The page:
Food focused three cities approaches
Important note: A new patch has slightly nerfed the Tradition tree. For players who don't care to reload to get a fast culture ruin can follow the actual paths in the same orders. Players who want to stick around(regardless to ruins) have to start with a monument first. For these players you will likely have to wait for 3 before starting a settler.
Landed Elite and Monarchy can't wait. Ignore the wonder bonus. Go straight for Landed Elite, then Monarchy. Then complete the Tradition tree.
The guide outlines the "three cities Tradition" approaches, based on early Granaries and internal food Trade Routes . These approaches are for players who want to build an empire based on huge, high population cities. Developing huge cities early provides you many advantages throughout the game. The Tradition social policy tree will provide the fuel necessary for quick growth.
It's important to know the right paths to take when you delve deeper into the Tradition tree. Other considerations, such as tech path, settling positions, and scouting, will also be explained and help the player to reap the maximum benefits from the "three cities Tradition" approaches. Like a narrative, this article will provide information through the lens of an example or simulation game, so the player can see over time the real benefits. The simulation is stopped as soon as the National College is started. At that point the player should have everything that they need to pursue the victory type of their choosing.The Tradition tree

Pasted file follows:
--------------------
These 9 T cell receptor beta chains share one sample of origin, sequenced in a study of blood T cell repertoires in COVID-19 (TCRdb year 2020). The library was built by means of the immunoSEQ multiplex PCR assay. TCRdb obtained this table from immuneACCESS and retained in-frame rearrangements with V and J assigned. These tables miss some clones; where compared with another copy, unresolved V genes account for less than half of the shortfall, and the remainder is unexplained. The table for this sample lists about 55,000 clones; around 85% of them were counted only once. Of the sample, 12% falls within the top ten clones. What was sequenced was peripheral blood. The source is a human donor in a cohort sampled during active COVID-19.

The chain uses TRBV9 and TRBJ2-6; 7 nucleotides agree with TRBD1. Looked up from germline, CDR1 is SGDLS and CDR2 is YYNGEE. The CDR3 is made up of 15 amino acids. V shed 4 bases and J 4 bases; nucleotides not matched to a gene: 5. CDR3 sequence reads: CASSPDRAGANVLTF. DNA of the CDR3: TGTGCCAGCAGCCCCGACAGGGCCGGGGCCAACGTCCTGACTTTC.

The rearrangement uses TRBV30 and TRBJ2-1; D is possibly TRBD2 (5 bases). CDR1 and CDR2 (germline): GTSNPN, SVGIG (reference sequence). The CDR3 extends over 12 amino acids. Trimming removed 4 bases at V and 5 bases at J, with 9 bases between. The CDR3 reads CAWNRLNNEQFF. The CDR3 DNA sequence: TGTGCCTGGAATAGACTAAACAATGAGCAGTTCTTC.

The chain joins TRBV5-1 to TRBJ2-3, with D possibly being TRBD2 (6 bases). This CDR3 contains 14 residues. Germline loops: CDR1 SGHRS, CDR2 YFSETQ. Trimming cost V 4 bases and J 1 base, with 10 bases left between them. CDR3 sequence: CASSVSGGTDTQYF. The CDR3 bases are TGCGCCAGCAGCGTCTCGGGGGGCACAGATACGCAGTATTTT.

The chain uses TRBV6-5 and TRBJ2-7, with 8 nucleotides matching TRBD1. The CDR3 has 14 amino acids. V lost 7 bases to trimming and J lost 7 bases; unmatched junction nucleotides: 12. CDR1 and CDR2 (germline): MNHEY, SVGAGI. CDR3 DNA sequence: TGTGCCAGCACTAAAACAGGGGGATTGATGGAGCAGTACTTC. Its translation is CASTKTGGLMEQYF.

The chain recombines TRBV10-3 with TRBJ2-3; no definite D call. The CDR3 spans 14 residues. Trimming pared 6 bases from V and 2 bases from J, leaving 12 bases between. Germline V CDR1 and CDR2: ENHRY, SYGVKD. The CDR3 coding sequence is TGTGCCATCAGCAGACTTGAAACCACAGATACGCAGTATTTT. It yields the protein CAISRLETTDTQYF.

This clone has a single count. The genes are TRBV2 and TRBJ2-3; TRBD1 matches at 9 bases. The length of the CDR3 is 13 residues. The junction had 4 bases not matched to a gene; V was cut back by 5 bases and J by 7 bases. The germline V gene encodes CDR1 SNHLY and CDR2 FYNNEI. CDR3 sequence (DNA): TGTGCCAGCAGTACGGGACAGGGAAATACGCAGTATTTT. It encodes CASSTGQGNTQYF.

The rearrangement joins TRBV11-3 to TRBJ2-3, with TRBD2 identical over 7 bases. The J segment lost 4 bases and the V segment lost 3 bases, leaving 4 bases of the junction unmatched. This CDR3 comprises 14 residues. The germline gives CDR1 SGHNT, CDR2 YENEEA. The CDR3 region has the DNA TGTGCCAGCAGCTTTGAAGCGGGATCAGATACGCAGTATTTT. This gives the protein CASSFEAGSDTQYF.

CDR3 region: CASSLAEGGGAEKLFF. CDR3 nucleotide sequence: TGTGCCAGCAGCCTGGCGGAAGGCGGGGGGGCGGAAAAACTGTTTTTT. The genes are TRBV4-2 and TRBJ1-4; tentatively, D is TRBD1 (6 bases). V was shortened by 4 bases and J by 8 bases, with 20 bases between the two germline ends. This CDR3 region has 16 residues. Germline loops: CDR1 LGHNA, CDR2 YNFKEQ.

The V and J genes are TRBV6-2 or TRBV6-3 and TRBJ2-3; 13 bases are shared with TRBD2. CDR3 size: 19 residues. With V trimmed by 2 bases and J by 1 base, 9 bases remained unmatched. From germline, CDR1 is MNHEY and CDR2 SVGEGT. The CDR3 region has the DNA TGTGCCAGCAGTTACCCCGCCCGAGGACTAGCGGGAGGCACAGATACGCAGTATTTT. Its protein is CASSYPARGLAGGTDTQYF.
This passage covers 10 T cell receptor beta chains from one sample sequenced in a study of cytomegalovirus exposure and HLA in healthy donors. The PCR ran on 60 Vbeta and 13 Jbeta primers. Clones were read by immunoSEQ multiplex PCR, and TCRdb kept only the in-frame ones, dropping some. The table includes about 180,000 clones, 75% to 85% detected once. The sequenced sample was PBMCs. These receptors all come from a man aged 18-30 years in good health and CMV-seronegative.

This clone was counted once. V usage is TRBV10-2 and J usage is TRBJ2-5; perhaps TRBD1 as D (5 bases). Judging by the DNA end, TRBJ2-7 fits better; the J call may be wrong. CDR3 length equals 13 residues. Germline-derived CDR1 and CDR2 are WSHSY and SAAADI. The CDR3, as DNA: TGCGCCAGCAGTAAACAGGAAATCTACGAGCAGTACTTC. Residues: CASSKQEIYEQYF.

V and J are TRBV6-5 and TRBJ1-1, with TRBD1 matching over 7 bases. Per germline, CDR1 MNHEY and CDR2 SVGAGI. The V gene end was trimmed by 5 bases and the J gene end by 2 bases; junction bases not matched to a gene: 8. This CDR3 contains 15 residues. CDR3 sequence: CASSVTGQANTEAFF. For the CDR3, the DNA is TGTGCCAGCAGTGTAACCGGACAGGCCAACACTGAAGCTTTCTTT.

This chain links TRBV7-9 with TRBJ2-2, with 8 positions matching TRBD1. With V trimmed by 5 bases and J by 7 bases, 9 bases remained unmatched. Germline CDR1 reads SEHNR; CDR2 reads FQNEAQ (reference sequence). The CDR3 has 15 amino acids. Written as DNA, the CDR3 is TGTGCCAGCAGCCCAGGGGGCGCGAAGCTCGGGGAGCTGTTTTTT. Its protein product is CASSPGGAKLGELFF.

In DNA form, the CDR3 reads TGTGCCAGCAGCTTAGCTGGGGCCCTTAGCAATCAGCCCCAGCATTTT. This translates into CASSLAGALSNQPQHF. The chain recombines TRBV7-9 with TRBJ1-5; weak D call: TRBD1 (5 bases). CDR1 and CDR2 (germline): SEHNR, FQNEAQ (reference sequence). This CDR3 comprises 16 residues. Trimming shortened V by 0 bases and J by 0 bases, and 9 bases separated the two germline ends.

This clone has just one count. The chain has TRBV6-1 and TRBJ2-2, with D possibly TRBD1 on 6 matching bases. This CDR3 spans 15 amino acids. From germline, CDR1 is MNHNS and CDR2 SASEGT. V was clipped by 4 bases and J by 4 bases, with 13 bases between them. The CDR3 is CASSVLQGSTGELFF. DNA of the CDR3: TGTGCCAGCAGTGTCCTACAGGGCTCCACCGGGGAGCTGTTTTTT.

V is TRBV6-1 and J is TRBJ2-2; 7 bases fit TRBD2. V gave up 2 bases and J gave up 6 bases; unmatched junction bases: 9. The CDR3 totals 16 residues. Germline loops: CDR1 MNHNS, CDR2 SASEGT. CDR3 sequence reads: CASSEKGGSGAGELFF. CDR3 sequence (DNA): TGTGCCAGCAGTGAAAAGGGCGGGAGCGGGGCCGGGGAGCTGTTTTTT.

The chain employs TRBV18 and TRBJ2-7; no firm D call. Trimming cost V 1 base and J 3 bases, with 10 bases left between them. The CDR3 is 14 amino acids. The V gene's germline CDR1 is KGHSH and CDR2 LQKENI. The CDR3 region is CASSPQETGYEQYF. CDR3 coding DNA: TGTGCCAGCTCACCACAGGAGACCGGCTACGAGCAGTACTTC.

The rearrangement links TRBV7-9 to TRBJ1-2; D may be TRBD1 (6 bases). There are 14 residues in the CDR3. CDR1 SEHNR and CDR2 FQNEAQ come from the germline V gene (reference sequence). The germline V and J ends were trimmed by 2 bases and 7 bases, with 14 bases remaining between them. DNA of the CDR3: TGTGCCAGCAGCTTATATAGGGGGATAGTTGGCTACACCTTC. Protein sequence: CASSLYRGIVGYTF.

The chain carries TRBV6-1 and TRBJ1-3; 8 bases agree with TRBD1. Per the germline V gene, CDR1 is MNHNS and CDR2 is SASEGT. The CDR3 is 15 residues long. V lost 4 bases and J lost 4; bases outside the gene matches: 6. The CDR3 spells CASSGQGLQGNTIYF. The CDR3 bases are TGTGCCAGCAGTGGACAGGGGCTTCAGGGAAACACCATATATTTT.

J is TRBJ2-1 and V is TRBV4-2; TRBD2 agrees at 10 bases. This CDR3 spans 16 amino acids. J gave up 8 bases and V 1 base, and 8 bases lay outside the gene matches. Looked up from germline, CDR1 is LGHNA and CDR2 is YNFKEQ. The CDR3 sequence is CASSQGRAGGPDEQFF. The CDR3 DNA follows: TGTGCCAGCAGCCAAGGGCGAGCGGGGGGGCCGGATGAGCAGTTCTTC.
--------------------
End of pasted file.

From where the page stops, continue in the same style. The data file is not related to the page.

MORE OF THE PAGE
- Key Concept - "Tall v. Wide"
- Settling Position
- Early Build Orders and Associated Tech Paths
- Tradition Paths
- Worker Priorities
- Rush Buy Priorities
- Mid Build Order
- Late Build Order
Key Concept - "Tall v. Wide"
- You may encounter references to a "tall empire", or a "wide empire". A "tall empire" is one with fewer, but larger, cities. A "wide empire", on the other hand, features more cities and therefore more territory, but each of a generally lower population or quality. The "three cities Tradition" approaches involve tall empires, at least for the beginning (pre-National College).
Selecting a settling position is the very first matter you must take into consideration, and it's a very important step. In general you need to settle near luxury resources, preferably at a maximum of two tiles distance from your city. Sheep tiles and tiles that can be mined will also be great for boosting your production of Settlers. Settling on a hill provides an extra hammer for the entire game, which is the best boost over time.